A new Western University study has found most transgender patients have had negative experiences while trying to get care in Ontario's emergency departments.

Wes Heney can certainly relate.

"I've been in health care where I had two nurses argue in front of me over who would do my blood work because no one wanted to touch me," says Heney.

Author Dr. Greta Bauer said in a statement, "As far as we're aware, this paper represents the first published paper to examine the experiences of transgender patients in emergency department settings."

Published in the Annals of Emergency Medicine, the study found 52 per cent of transgender patients surveyed had experienced at least one negative experience listed while presenting in their chosen gender.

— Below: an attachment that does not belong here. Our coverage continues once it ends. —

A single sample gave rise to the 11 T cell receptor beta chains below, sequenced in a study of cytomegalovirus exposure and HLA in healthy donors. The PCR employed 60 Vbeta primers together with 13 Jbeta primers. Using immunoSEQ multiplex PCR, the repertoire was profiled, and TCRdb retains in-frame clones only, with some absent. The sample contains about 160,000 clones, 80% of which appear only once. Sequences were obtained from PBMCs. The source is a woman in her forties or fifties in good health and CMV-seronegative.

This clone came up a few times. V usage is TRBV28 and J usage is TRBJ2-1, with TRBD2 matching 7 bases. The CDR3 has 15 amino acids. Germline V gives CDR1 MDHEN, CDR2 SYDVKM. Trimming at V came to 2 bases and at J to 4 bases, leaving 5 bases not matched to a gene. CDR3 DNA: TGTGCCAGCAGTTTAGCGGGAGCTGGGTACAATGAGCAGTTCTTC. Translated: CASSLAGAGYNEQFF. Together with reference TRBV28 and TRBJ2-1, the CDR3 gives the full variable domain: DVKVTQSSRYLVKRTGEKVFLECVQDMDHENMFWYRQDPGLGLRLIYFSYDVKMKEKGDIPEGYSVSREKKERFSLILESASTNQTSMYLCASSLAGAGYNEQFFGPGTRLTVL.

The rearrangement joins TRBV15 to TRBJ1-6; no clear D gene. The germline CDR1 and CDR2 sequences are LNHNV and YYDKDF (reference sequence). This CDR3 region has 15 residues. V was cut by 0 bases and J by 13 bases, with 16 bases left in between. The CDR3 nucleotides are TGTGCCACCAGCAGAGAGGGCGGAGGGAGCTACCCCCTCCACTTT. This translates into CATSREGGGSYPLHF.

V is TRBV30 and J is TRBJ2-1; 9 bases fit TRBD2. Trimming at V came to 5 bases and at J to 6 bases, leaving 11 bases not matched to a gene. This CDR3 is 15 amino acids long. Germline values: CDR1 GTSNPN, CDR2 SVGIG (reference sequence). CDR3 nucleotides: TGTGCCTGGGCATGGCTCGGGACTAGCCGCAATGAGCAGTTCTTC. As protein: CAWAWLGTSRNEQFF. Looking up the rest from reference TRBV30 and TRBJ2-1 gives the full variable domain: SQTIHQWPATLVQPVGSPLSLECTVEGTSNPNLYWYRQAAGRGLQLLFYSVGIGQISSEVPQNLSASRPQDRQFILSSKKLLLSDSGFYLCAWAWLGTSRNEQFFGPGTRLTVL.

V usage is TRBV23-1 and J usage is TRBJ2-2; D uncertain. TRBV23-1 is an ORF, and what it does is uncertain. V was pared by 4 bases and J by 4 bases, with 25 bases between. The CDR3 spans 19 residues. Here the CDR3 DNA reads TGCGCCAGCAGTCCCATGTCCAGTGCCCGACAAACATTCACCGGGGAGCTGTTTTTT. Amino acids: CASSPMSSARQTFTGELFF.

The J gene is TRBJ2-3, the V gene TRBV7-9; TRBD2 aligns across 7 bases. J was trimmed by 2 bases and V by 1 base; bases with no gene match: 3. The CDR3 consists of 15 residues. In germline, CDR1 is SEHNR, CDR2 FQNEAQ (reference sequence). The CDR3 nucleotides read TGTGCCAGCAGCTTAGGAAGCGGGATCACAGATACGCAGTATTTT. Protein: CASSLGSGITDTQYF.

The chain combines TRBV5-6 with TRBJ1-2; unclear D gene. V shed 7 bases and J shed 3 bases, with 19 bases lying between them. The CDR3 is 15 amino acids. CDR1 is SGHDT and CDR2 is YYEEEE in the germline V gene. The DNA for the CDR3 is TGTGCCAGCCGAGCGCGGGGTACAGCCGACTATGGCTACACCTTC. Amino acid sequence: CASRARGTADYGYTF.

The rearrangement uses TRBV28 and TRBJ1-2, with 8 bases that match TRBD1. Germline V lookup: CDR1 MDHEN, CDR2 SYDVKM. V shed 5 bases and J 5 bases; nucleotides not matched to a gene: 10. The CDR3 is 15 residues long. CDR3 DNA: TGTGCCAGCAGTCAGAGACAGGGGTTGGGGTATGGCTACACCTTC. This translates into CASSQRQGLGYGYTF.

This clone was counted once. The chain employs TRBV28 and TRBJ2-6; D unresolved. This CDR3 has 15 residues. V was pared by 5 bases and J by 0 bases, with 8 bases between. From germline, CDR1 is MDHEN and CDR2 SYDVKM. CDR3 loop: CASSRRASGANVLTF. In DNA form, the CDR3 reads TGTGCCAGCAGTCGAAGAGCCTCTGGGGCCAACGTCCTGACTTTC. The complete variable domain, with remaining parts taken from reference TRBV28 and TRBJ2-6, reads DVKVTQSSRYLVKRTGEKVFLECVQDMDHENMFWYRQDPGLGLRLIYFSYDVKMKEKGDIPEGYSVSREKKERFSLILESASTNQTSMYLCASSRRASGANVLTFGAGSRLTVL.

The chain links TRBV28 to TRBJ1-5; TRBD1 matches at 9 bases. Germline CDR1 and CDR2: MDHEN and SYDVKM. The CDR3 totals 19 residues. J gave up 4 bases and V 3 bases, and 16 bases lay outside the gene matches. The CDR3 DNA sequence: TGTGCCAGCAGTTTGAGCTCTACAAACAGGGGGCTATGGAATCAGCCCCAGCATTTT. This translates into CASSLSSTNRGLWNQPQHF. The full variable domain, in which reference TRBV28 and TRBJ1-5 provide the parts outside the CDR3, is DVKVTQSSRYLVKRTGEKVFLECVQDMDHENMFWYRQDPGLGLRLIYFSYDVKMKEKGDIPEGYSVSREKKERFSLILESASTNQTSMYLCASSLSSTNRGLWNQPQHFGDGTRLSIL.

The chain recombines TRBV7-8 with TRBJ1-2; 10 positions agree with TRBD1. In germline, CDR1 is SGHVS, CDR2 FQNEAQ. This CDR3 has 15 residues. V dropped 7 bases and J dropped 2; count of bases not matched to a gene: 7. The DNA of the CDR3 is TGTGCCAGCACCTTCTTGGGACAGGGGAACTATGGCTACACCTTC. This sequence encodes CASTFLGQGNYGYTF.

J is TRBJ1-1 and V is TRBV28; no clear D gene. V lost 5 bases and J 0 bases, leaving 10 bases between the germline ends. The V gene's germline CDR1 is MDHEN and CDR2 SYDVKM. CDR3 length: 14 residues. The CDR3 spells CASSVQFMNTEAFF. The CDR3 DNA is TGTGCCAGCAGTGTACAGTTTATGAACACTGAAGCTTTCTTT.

Some of the experiences included having a doctor refuse care or refuse to examine parts of their body.

When Heney went to hospital with a stomach virus, his treatment was delayed.

"I've been told, 'No, we are not going to help you to the bathroom. Go yourself.' I collapsed and they were very indignant about having to help me back up. So, no, I wasn't refused treatment, but it was delayed and postponed and sub par and I left 24 hours later in tears."

Some 32 per cent reported experiencing hurtful or insulting language while 31 per cent were told the healthcare provider didn't know enough to provide care.

The study also found 21 per cent of transgender Ontarians have avoided emergency rooms during a potential medical emergency because of fear of negative experiences.

In all 408 transgender people in Ontario were included in the study, 214 female-to-male and 195 male-to-female.

An editorial accompanying the study is calling for better training of medical students and residents, providing safe environments within emergency departments like gender-neutral washrooms and monitoring the care provided.